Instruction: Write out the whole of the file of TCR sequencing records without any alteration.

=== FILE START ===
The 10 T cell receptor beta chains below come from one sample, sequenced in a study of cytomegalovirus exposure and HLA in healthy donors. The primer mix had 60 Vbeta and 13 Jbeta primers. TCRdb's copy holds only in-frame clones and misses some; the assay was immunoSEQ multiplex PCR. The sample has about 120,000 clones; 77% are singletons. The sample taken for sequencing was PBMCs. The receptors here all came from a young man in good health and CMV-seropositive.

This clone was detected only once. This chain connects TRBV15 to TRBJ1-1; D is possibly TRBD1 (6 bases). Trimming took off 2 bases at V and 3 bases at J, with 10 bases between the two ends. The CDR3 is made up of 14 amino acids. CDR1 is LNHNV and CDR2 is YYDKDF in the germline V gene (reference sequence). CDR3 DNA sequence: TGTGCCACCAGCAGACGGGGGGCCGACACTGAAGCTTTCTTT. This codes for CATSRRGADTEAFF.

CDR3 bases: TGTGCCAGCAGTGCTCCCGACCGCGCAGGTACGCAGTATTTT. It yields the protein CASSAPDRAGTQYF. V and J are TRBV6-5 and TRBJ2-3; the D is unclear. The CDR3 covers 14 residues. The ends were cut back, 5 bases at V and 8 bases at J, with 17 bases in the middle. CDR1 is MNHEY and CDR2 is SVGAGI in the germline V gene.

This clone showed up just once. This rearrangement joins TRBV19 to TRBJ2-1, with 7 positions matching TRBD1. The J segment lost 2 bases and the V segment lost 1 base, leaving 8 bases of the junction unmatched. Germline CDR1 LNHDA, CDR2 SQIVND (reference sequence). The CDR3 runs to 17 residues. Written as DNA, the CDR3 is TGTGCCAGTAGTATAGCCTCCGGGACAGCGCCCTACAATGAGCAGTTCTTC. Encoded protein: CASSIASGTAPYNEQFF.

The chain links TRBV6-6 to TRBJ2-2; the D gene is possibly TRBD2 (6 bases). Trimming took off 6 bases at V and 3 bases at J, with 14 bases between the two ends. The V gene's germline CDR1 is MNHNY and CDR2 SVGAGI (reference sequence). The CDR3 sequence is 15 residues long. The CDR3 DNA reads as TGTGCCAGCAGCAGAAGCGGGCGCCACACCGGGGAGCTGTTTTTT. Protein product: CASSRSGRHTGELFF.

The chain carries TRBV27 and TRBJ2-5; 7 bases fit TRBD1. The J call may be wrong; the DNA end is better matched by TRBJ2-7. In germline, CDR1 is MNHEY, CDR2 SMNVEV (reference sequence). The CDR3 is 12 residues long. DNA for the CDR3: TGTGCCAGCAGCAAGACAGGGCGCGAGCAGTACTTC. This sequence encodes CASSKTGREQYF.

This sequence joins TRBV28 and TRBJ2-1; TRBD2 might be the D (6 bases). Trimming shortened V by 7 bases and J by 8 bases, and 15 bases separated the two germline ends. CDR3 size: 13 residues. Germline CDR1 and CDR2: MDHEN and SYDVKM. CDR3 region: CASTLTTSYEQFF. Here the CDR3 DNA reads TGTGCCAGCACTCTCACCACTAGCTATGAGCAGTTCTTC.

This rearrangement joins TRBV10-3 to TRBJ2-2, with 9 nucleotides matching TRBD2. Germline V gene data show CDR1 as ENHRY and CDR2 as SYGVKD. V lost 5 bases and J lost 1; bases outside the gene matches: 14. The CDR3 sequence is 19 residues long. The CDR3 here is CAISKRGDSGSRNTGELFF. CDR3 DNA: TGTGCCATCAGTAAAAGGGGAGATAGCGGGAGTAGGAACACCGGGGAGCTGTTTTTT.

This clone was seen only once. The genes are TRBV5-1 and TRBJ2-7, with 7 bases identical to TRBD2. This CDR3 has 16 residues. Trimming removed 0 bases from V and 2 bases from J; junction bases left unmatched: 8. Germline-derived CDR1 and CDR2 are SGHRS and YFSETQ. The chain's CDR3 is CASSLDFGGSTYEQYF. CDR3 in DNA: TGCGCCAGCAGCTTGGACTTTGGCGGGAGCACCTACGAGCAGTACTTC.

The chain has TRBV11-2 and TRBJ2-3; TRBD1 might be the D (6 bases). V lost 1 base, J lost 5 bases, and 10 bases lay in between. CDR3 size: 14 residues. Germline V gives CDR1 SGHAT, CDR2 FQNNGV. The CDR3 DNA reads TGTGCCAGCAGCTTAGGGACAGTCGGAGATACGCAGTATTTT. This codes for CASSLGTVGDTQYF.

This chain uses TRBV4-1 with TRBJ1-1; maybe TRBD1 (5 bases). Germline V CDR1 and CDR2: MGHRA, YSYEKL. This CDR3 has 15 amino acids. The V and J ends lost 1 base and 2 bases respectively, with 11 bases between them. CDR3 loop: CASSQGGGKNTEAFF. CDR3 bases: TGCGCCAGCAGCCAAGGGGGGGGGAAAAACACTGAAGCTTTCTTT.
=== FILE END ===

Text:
The 10 T cell receptor beta chains below come from one sample, sequenced in a study of cytomegalovirus exposure and HLA in healthy donors. The primer mix had 60 Vbeta and 13 Jbeta primers. TCRdb's copy holds only in-frame clones and misses some; the assay was immunoSEQ multiplex PCR. The sample has about 120,000 clones; 77% are singletons. The sample taken for sequencing was PBMCs. The receptors here all came from a young man in good health and CMV-seropositive.

This clone was detected only once. This chain connects TRBV15 to TRBJ1-1; D is possibly TRBD1 (6 bases). Trimming took off 2 bases at V and 3 bases at J, with 10 bases between the two ends. The CDR3 is made up of 14 amino acids. CDR1 is LNHNV and CDR2 is YYDKDF in the germline V gene (reference sequence). CDR3 DNA sequence: TGTGCCACCAGCAGACGGGGGGCCGACACTGAAGCTTTCTTT. This codes for CATSRRGADTEAFF.

CDR3 bases: TGTGCCAGCAGTGCTCCCGACCGCGCAGGTACGCAGTATTTT. It yields the protein CASSAPDRAGTQYF. V and J are TRBV6-5 and TRBJ2-3; the D is unclear. The CDR3 covers 14 residues. The ends were cut back, 5 bases at V and 8 bases at J, with 17 bases in the middle. CDR1 is MNHEY and CDR2 is SVGAGI in the germline V gene.

This clone showed up just once. This rearrangement joins TRBV19 to TRBJ2-1, with 7 positions matching TRBD1. The J segment lost 2 bases and the V segment lost 1 base, leaving 8 bases of the junction unmatched. Germline CDR1 LNHDA, CDR2 SQIVND (reference sequence). The CDR3 runs to 17 residues. Written as DNA, the CDR3 is TGTGCCAGTAGTATAGCCTCCGGGACAGCGCCCTACAATGAGCAGTTCTTC. Encoded protein: CASSIASGTAPYNEQFF.

The chain links TRBV6-6 to TRBJ2-2; the D gene is possibly TRBD2 (6 bases). Trimming took off 6 bases at V and 3 bases at J, with 14 bases between the two ends. The V gene's germline CDR1 is MNHNY and CDR2 SVGAGI (reference sequence). The CDR3 sequence is 15 residues long. The CDR3 DNA reads as TGTGCCAGCAGCAGAAGCGGGCGCCACACCGGGGAGCTGTTTTTT. Protein product: CASSRSGRHTGELFF.

The chain carries TRBV27 and TRBJ2-5; 7 bases fit TRBD1. The J call may be wrong; the DNA end is better matched by TRBJ2-7. In germline, CDR1 is MNHEY, CDR2 SMNVEV (reference sequence). The CDR3 is 12 residues long. DNA for the CDR3: TGTGCCAGCAGCAAGACAGGGCGCGAGCAGTACTTC. This sequence encodes CASSKTGREQYF.

This sequence joins TRBV28 and TRBJ2-1; TRBD2 might be the D (6 bases). Trimming shortened V by 7 bases and J by 8 bases, and 15 bases separated the two germline ends. CDR3 size: 13 residues. Germline CDR1 and CDR2: MDHEN and SYDVKM. CDR3 region: CASTLTTSYEQFF. Here the CDR3 DNA reads TGTGCCAGCACTCTCACCACTAGCTATGAGCAGTTCTTC.

This rearrangement joins TRBV10-3 to TRBJ2-2, with 9 nucleotides matching TRBD2. Germline V gene data show CDR1 as ENHRY and CDR2 as SYGVKD. V lost 5 bases and J lost 1; bases outside the gene matches: 14. The CDR3 sequence is 19 residues long. The CDR3 here is CAISKRGDSGSRNTGELFF. CDR3 DNA: TGTGCCATCAGTAAAAGGGGAGATAGCGGGAGTAGGAACACCGGGGAGCTGTTTTTT.

This clone was seen only once. The genes are TRBV5-1 and TRBJ2-7, with 7 bases identical to TRBD2. This CDR3 has 16 residues. Trimming removed 0 bases from V and 2 bases from J; junction bases left unmatched: 8. Germline-derived CDR1 and CDR2 are SGHRS and YFSETQ. The chain's CDR3 is CASSLDFGGSTYEQYF. CDR3 in DNA: TGCGCCAGCAGCTTGGACTTTGGCGGGAGCACCTACGAGCAGTACTTC.

The chain has TRBV11-2 and TRBJ2-3; TRBD1 might be the D (6 bases). V lost 1 base, J lost 5 bases, and 10 bases lay in between. CDR3 size: 14 residues. Germline V gives CDR1 SGHAT, CDR2 FQNNGV. The CDR3 DNA reads TGTGCCAGCAGCTTAGGGACAGTCGGAGATACGCAGTATTTT. This codes for CASSLGTVGDTQYF.

This chain uses TRBV4-1 with TRBJ1-1; maybe TRBD1 (5 bases). Germline V CDR1 and CDR2: MGHRA, YSYEKL. This CDR3 has 15 amino acids. The V and J ends lost 1 base and 2 bases respectively, with 11 bases between them. CDR3 loop: CASSQGGGKNTEAFF. CDR3 bases: TGCGCCAGCAGCCAAGGGGGGGGGAAAAACACTGAAGCTTTCTTT.